They radiate from a point within the Sickle of Leo and are termed Leonids.
Harbour, a circular basin open on the north only, formed by a strip of land curving round like a sickle, from which it took its original name, Zancle KAov, or rather (W'yKXov, the Sicilian equivalent of the Greek S (..Eiravov, l according to Thucydides, vi.
You use this lever to lower the sickle, like this and then lift it over stumps and such.
These waters had been erroneously taken for parts of one vast horseshoe or sickle shaped lake, only some 20 m.
The young crop was hoed, reaping was performed with a sickle, and a high stubble left on the ground as manure.
The interior of the head is filled up with masses of muscle fibres which are mainly occupied with moving the sickle-shaped hooks.
Some Finnish geologists - Sederholm for one - consider it probable that during the Glacial period an Arctic sea (Yoldia sea) covered all southern Finland and also Scania (Sickle) in Sweden, thus connecting the Atlantic Ocean with the Baltic and the White Sea by a broad channel; but no fossils from that sea have been found anywhere in Finland.
South of a line running, roughly, from the foot of Lake Vener to Kalmar on the Baltic coast the beech begins to appear, and in Sickle and the southern part of the Cattegat seaboard becomes predominant in the woods which break the wide cultivated places.
3 and 4), which resemble in all essential points the claws borne by the feet, and, like these, are thickenings of the cuticle, are sickle-shaped.
It bears two sickle-shaped claws, and at its distal end three (rarely four) papillae.
Q that we find it explicitly stated that seven weeks elapsed between the beginning of the corn-harvest ("when thou puttest the sickle to the corn") and the celebration of the harvest festival (K¢sir).
The evening sky that had been so clear was clouded with smoke, through which, high up, the sickle of the new moon shone strangely.
The flippers are of moderate size, and slightly sickle-shaped.
Reckon seven weeks from the time of putting the sickle to the standing corn.
The suggestion that the eating of cakes of unleavened bread, similar to the Australian "damper," was due to the exigencies of the harvest does not meet the case, since it does not explain the seven days and is incongruous with the fact that the first sheaf of the harvest was put to the sickle not earlier than the third day of the feast.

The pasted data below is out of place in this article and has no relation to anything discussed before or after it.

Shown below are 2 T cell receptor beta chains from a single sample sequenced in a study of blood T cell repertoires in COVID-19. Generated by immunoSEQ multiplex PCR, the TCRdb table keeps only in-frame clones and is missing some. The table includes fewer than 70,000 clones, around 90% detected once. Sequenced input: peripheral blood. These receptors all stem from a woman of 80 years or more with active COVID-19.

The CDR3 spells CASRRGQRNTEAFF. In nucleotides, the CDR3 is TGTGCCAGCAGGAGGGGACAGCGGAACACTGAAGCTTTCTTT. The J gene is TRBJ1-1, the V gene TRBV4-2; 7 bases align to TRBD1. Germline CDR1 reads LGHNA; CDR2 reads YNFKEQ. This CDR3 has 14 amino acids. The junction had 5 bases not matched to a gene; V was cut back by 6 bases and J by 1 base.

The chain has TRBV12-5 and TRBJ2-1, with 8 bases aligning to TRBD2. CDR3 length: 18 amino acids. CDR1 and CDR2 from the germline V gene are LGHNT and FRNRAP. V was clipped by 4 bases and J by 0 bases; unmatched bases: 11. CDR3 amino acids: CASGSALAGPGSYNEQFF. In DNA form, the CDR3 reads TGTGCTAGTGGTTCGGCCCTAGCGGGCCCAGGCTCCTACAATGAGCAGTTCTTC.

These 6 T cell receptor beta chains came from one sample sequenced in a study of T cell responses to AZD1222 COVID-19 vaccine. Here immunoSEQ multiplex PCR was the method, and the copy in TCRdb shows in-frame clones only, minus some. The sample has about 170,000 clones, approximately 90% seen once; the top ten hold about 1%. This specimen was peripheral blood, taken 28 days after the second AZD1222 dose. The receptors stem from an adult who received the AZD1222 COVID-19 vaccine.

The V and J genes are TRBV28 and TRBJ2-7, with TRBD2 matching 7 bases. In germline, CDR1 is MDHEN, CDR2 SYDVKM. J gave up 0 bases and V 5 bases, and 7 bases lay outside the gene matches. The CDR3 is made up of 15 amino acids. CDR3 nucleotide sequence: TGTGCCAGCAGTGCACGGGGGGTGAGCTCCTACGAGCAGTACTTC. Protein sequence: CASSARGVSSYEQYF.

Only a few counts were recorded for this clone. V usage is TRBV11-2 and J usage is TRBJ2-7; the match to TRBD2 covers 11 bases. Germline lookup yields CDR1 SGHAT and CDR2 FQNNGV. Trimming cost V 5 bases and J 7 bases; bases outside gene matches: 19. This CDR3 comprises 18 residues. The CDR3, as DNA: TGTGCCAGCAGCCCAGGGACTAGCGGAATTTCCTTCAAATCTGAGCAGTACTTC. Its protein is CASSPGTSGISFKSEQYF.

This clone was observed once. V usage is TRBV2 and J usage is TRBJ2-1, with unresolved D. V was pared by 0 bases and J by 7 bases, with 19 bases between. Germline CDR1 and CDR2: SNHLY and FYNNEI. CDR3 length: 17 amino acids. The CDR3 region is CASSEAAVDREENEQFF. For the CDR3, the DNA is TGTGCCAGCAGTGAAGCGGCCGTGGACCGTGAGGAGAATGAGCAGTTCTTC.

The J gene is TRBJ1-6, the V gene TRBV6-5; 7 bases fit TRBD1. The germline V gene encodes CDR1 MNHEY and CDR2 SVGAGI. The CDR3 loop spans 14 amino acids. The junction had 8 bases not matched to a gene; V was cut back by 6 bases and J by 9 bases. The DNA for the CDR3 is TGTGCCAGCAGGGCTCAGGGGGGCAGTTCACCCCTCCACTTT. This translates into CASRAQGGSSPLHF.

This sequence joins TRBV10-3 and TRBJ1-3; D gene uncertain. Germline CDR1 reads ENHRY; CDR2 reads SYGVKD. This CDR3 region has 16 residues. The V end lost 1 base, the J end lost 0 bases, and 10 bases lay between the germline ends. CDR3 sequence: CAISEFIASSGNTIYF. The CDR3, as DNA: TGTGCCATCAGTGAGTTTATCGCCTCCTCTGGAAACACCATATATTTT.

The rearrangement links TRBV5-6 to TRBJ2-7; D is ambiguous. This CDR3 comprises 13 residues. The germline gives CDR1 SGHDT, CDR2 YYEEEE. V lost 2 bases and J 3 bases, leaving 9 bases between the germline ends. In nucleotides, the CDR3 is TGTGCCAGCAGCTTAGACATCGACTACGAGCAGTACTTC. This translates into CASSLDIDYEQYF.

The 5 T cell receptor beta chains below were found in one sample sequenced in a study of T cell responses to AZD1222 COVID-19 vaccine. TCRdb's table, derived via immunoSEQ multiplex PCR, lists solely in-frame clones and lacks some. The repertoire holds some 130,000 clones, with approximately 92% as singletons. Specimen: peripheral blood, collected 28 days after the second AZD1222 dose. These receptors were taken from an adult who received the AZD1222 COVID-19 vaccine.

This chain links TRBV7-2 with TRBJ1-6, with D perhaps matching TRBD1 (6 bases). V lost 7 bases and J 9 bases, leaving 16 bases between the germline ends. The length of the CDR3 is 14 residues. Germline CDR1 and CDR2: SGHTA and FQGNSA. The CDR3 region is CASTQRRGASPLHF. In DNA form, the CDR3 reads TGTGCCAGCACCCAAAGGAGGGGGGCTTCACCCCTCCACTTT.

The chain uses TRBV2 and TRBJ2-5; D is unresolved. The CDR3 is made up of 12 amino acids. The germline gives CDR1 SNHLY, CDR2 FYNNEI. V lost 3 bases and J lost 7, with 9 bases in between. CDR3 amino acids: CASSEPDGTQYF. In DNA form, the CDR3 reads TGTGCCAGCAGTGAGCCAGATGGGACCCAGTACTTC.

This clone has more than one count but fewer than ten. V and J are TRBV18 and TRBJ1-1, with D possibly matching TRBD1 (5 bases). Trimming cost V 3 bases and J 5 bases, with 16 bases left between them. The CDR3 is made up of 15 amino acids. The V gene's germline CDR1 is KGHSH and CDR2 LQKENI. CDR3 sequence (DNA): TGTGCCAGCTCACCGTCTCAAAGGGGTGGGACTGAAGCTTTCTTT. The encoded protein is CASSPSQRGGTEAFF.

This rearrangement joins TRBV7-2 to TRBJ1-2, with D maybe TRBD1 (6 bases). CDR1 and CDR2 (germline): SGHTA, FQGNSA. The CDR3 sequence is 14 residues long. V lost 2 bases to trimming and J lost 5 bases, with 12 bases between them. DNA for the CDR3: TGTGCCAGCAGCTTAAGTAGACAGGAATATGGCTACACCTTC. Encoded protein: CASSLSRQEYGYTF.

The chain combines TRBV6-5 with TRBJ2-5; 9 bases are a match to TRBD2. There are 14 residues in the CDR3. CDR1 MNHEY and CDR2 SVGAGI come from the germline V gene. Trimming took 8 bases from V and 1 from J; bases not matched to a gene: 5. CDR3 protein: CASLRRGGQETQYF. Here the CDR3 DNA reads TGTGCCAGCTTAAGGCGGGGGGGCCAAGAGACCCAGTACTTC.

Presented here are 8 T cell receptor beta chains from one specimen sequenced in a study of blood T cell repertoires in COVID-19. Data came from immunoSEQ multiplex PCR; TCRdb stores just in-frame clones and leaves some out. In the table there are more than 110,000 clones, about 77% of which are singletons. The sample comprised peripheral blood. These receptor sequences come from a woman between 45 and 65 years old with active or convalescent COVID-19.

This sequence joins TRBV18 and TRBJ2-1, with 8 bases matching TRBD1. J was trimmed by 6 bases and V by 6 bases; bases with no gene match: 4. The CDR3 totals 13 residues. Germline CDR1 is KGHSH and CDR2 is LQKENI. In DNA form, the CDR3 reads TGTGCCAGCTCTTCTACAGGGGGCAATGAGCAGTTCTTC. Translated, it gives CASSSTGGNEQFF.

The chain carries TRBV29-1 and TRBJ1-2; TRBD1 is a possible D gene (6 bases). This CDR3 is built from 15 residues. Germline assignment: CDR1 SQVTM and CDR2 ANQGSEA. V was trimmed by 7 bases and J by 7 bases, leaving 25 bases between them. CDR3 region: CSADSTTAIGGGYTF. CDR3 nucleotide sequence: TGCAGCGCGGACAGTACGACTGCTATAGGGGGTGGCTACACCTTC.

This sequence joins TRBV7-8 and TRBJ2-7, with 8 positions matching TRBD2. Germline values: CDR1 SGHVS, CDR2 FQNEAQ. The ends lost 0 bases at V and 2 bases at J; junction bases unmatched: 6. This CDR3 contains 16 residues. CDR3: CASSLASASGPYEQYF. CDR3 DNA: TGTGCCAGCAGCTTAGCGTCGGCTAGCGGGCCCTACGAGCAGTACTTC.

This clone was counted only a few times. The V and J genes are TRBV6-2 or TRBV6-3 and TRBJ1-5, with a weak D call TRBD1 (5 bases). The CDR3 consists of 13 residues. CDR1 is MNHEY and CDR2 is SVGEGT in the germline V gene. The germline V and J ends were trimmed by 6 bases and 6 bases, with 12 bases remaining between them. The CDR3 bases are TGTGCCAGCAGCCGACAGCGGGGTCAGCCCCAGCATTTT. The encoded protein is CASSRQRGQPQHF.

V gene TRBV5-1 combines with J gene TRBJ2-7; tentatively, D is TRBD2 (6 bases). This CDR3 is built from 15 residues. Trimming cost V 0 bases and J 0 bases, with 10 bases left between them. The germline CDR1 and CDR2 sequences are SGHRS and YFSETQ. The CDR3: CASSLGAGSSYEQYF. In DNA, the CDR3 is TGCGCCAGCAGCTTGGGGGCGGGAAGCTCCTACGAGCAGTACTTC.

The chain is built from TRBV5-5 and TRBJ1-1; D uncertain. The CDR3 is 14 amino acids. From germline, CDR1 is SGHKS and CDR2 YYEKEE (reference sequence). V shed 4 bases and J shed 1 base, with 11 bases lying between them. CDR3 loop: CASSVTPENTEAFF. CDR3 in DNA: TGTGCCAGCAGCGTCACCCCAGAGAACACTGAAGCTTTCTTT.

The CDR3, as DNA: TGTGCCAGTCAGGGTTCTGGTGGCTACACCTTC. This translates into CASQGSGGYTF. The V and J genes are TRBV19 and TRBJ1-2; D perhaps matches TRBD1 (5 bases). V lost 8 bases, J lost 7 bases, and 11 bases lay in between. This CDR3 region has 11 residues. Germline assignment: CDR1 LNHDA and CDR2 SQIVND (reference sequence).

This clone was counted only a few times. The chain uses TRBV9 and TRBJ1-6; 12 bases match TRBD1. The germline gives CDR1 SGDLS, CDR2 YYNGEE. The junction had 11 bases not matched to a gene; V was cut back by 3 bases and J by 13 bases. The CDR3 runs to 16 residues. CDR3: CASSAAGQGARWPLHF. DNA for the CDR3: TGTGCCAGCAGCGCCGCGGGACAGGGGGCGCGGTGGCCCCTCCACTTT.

The larvae are active and well-armoured, upon the whole of the ' ` campodeiform " type, but destitute of cerci; they are predaceous in habit, usually with slender, sickle-shaped mandibles, wherewith they pierce various insects so as to suck their juices.
The most typical family is the Drepanidae, so named for the stout sickle-shaped beak with which the birds extract insects from heavy-barked trees; Gadow considers the family American in its origin, and thinks that the Moho,' a family of honey-suckers, were later corners and from Australia.
In shape it is not unlike the sickle (drepane), to which it was compared by the ancients,--the hollow side, with the town and harbour of Corfu in the centre, being turned towards the Albanian coast.
The sickle was of wood (92), with flints (91) inserted, apparently a copy of the ox-jaw and teeth.
In Roman times the same principle was followed, by making an iron sickle with a deep groove, in which was inserted the cutting blade of steel (P.E.
Among the Persians, again, and more remarkably among the ancient Britons, there was a class of chariot having the wheels mounted with sharp, sickle-shaped blades, which cut to pieces whatever came in their way.
"Men of Kufa," he said, "I see before me heads ripe for the sickle, and the reaper - I am he.
The original arms were a sickle-shaped sword, spear and shield.
1 In Lower Egypt it bears the name of Abu-mengel, or "father of the sickle," from the form of its bill, but it does not stay long in that country, disappearing when the Nile has subsided.